It's a hot summer. Ned Racine is waiting for something special to happen. And when it does... He won't be ready for the consequences.
The term film noir gets thrown around a lot. Its definition consists more or less of a crime drama, emphasizing moral ambiguity and sexual motivation. The funny thing is that what are considered to be classic film noirs, the smoky low-key black and white films of the 1940ís and 50ís were not trying to be classic film noirs. At the time of their releases these films were regarded more as B-movies than the cinematic masterpieces theyíre considered today. The directors were not making these films in this style knowing what it was. It wasnít until years later that the term began popping up everywhere and filmmakers began consciously using film noir elements in their pictures. Once filmmakers started setting out from the get-go to make films in this genre they turned out not so good. Exaggerated acting, poor lighting, and ridiculous dialogue plagued these films, turning them into B-movies. See the irony here?
So it is with each film that is considered to hold noir elements that I approach in a certain manner. Will the sexual innuendo laced dialogue make me cringe? And why the hell is everyone wearing fedoras? Body Heat does feature sexual innuendo laced dialogue as well as a fedora, but fortunately this is a good thing, a very good thing.
Weíre introduced to Ned Racine (William Hurt), a sleazy lawyer that doesnít leave his sleaze at work. Ned is a great anti-protagonist, heís not a villain, just much more human than most golden protagonists out there. Heís a ladiesí man, but itís obvious that heís becoming bored of various one-night stands. Enter Matty Walker (Kathleen Turner), the femme fatale who might as well have sexy as her maiden name. Smoking a cigarette in a tight white outfit as the warm wind blows through her hair, Ned has entered the spiderís web.
Matty does not make it easy for Ned, but this doesnít faze him. He finally has a challenge. The married Matty eventually invites Ned to her house, but after being there for a short amount of time, asks him to leave. Ned obeys, but not for very long. In one of the most emotionally charged scenes in the movie Ned, not being able to control himself, uses a chair to shatter a window that he then climbs through. He grabs Matty as they begin to make love, and itís most certainly not the type your parents make.
Ned is in deep, sneaking over to her house whenever her rich powerful husband is away. Did I fail to mention that? Yes, Mr. Walker is very well off, and Ned and Matty decide to kill him, get his money, and live happily ever after. Of course these actions are easier said than done. Ned begins lying more and more to his friends, as he gets deeper and deeper with Matty. Their rendezvousí become more and more risky. Is Matty just corrupting the naÔve, and dim-witted Ned, simply using him to get what she wants? Iím not going to ruin the last third of the film, but needless to say itís a real doozy. The plot twists and turns, and the stakes get higher and higher. I squirmed relentlessly during the final act.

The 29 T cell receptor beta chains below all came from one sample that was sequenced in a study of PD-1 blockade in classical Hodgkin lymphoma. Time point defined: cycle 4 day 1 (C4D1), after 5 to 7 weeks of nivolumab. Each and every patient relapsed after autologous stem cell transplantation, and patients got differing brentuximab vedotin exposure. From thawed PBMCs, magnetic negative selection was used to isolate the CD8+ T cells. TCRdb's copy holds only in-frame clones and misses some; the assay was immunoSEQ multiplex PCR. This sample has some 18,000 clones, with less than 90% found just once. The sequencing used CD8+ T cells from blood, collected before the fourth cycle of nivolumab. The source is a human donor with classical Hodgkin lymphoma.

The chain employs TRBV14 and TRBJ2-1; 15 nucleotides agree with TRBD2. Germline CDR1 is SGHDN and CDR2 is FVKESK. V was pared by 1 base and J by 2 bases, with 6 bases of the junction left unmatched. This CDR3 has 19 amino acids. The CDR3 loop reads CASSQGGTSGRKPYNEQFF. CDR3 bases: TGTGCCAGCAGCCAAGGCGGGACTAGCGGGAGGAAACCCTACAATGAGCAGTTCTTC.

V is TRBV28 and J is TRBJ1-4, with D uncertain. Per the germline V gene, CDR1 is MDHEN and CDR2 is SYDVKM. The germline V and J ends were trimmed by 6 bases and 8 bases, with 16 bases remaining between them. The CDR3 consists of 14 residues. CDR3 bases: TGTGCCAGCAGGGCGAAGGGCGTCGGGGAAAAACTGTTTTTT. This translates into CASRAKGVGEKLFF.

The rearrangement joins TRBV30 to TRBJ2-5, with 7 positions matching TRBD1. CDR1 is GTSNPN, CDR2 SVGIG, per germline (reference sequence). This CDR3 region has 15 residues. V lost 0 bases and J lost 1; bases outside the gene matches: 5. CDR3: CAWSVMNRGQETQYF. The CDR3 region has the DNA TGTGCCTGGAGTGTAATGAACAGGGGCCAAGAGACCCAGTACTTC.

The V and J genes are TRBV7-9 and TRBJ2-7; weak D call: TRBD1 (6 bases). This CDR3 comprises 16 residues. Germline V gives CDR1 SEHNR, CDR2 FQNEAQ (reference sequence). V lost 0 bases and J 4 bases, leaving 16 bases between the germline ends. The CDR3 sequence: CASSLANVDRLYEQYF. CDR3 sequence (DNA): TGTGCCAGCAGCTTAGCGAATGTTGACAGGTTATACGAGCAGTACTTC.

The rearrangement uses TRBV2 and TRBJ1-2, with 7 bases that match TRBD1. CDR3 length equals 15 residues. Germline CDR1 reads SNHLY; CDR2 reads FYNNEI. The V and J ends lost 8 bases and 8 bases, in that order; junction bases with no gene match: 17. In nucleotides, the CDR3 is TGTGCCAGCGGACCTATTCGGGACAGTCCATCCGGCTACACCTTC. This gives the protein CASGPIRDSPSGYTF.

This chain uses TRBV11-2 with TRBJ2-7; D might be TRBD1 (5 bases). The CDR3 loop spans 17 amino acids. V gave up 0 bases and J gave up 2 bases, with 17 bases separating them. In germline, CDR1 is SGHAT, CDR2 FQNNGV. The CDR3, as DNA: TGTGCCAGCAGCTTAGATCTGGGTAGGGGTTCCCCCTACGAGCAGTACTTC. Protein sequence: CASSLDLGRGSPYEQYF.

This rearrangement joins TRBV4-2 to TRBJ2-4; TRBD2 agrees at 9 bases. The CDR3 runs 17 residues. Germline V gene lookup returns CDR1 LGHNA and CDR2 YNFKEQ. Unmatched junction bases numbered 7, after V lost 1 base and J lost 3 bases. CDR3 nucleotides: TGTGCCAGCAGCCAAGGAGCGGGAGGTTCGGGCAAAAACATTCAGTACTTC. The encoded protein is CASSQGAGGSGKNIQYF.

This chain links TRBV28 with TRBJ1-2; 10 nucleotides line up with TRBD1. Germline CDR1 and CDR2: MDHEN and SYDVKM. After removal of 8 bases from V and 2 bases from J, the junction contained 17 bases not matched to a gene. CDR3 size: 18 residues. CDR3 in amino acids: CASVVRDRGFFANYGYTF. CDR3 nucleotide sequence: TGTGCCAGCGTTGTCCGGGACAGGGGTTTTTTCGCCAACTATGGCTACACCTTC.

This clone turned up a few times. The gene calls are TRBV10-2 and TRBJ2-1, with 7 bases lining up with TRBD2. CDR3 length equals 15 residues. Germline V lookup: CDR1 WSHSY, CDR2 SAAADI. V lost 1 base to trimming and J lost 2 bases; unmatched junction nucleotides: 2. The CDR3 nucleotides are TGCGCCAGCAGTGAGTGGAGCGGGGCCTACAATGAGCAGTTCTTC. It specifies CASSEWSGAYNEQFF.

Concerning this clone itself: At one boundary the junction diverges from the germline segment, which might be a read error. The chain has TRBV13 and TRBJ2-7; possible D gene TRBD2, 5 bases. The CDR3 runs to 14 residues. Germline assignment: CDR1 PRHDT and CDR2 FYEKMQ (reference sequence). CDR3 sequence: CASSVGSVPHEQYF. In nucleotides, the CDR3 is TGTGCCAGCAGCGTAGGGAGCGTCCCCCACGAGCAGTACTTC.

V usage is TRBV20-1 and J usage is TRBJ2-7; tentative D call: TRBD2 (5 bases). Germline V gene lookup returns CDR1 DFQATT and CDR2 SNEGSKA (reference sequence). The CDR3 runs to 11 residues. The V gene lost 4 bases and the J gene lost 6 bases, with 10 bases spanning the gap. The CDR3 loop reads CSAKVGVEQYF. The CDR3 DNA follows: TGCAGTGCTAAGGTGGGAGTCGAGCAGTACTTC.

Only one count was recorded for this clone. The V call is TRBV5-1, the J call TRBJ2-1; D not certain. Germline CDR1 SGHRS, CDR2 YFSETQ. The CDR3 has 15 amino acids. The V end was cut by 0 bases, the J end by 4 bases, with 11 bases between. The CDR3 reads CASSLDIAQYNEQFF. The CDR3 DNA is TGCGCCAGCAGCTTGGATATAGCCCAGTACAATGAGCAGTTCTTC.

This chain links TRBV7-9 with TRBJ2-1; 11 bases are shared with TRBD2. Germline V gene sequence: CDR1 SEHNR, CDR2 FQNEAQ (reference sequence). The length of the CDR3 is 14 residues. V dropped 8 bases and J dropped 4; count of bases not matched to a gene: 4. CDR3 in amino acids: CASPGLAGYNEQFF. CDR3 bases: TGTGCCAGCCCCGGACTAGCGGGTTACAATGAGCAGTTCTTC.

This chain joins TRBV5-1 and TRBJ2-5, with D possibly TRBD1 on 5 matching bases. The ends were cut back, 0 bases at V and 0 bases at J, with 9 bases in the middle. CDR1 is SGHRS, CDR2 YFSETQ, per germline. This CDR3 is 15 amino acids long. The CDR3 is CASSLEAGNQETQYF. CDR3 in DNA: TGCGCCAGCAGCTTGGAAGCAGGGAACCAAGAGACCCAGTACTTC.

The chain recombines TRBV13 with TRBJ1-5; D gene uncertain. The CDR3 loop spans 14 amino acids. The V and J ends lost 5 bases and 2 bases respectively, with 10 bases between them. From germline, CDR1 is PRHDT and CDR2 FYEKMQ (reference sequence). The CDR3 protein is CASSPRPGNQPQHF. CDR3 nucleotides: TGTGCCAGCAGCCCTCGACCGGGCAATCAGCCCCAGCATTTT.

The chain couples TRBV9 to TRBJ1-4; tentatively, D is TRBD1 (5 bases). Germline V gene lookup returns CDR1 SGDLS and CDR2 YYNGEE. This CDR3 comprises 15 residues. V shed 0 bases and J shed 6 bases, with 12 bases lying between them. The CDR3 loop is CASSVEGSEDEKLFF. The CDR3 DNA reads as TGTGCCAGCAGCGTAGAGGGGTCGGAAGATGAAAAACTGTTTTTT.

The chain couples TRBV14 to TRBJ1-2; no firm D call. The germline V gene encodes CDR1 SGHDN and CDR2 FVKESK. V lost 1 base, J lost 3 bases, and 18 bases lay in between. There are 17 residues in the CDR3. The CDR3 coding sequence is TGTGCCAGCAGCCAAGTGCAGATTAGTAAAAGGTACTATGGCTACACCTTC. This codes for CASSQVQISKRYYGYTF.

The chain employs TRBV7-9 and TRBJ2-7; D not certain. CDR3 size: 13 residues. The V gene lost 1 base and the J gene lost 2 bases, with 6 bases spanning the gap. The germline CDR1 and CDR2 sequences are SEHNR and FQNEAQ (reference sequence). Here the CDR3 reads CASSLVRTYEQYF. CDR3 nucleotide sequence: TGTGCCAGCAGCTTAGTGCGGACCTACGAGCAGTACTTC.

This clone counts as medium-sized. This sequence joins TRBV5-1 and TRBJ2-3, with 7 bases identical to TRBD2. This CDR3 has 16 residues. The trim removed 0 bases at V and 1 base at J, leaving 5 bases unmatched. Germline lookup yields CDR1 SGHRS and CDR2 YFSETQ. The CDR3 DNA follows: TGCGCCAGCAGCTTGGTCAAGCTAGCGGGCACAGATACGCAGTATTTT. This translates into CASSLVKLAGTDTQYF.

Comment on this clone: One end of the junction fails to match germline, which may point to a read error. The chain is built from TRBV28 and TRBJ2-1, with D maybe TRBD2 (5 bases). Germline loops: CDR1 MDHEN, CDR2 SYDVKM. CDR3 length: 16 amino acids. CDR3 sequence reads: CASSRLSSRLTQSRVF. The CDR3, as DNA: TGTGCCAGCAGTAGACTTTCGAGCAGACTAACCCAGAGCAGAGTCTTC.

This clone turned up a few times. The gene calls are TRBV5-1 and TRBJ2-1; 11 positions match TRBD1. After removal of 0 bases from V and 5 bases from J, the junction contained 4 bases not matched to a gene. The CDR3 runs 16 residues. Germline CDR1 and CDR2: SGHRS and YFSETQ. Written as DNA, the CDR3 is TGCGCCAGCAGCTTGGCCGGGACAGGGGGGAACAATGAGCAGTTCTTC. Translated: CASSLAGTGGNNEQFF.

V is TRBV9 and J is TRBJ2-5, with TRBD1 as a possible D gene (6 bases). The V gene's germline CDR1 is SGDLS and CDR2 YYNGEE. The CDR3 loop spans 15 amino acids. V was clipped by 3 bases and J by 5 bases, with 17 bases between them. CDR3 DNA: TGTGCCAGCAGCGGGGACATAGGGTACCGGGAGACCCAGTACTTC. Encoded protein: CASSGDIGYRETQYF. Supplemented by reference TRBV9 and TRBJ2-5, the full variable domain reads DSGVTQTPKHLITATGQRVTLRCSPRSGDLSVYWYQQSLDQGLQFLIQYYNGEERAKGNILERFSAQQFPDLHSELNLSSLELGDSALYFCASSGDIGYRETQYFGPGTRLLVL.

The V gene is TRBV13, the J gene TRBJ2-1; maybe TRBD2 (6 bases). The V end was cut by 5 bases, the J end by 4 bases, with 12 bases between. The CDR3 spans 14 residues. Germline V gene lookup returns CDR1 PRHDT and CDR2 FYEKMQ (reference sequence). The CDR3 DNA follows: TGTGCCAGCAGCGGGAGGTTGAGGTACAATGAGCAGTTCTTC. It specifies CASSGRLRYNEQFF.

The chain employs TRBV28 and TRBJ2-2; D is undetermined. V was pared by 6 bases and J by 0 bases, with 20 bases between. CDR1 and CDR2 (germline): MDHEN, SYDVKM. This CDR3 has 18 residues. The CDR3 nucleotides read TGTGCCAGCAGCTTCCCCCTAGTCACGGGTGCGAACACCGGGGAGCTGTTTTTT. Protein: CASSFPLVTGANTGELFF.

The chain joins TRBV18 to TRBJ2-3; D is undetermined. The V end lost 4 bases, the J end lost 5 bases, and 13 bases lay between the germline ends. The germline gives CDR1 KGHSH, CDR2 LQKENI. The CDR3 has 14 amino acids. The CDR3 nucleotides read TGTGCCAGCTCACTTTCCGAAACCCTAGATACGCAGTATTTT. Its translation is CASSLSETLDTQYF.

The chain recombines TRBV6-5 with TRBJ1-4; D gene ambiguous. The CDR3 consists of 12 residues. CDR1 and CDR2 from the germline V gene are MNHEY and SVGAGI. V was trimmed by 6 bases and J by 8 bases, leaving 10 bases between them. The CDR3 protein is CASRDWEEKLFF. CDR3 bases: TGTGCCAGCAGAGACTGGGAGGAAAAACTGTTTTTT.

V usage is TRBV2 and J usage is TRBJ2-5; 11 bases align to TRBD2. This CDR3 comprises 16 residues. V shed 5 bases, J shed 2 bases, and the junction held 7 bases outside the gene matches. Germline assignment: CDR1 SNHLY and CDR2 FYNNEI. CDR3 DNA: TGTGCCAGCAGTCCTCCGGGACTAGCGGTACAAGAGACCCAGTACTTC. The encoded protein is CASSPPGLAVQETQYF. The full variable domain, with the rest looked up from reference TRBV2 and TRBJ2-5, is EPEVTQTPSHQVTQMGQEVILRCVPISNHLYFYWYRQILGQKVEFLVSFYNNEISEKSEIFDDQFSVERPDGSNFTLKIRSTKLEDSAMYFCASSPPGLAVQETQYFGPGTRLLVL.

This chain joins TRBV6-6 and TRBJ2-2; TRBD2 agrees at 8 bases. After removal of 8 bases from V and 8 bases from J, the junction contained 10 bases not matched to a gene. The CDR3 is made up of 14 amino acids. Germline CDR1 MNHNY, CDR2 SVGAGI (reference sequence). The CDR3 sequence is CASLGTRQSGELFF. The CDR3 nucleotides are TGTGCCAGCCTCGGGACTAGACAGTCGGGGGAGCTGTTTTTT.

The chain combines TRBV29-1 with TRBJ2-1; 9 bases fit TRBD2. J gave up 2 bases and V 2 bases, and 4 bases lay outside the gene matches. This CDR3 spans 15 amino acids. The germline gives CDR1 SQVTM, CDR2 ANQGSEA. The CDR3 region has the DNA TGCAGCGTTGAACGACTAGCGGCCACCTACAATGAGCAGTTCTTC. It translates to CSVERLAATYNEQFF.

All praise goes to Lawrence Kasdan. Before this film the man had only written screenplays, although those films happened to be The Empire Strikes Back and Raiders of the Lost Ark. With Body Heat he was able to step out of the shadow of Spielberg and Lucas and write and direct this intensely mature title. Kasdan is aware heís making a film with noir elements and does so gracefully. The dialogue shared between Ned and Matty before they get intimate is just as sexy as when they do end up in the bedroom. Where as most of the time dialogue such as this comes off as cheesy, unrealistic, and laughable, Kasdanís wordplay is more modern, allowing it to be fun and believable. Of course Hurt and Turner deliver the lines with true acting bravado and on-screen chemistry.
The whole film looks absolutely beautiful. Cinematographer Richard H. Kline makes you sweat it out as much as everyone else on film. Did I forget to mention that the Florida town the film takes place in is experiencing a sweltering heat wave? Even without the heat wave, the two bodies of Hurt and Turner would still be covered in sweat thanks to some of the sexiest love scenes in cinema history. The two bodies glisten in the orange light as things gets seriously heated. Kasdan doesnít get especially graphic; instead he lets the passion of the two characters envelope the screen as the camera slowly passes by. The scenes are done with class, and are actually sexy.
A young boyish Mickey Rourke shows up half way into the film and proves why he was at that time hyped as the next Brando/De Niro. He really makes you wish heíd stick around a lot longer. Speaking of young boyish men, Ted Danson appears in only his second film appearance as a lawyer, and Nedís best friend.
The film is a sexy treat, and really, how many of those are there out there? Itís a potboiler that uses the best elements of film noir to flesh real characters and tell a great story. Get ready to sweat, squirm, and grip your seat.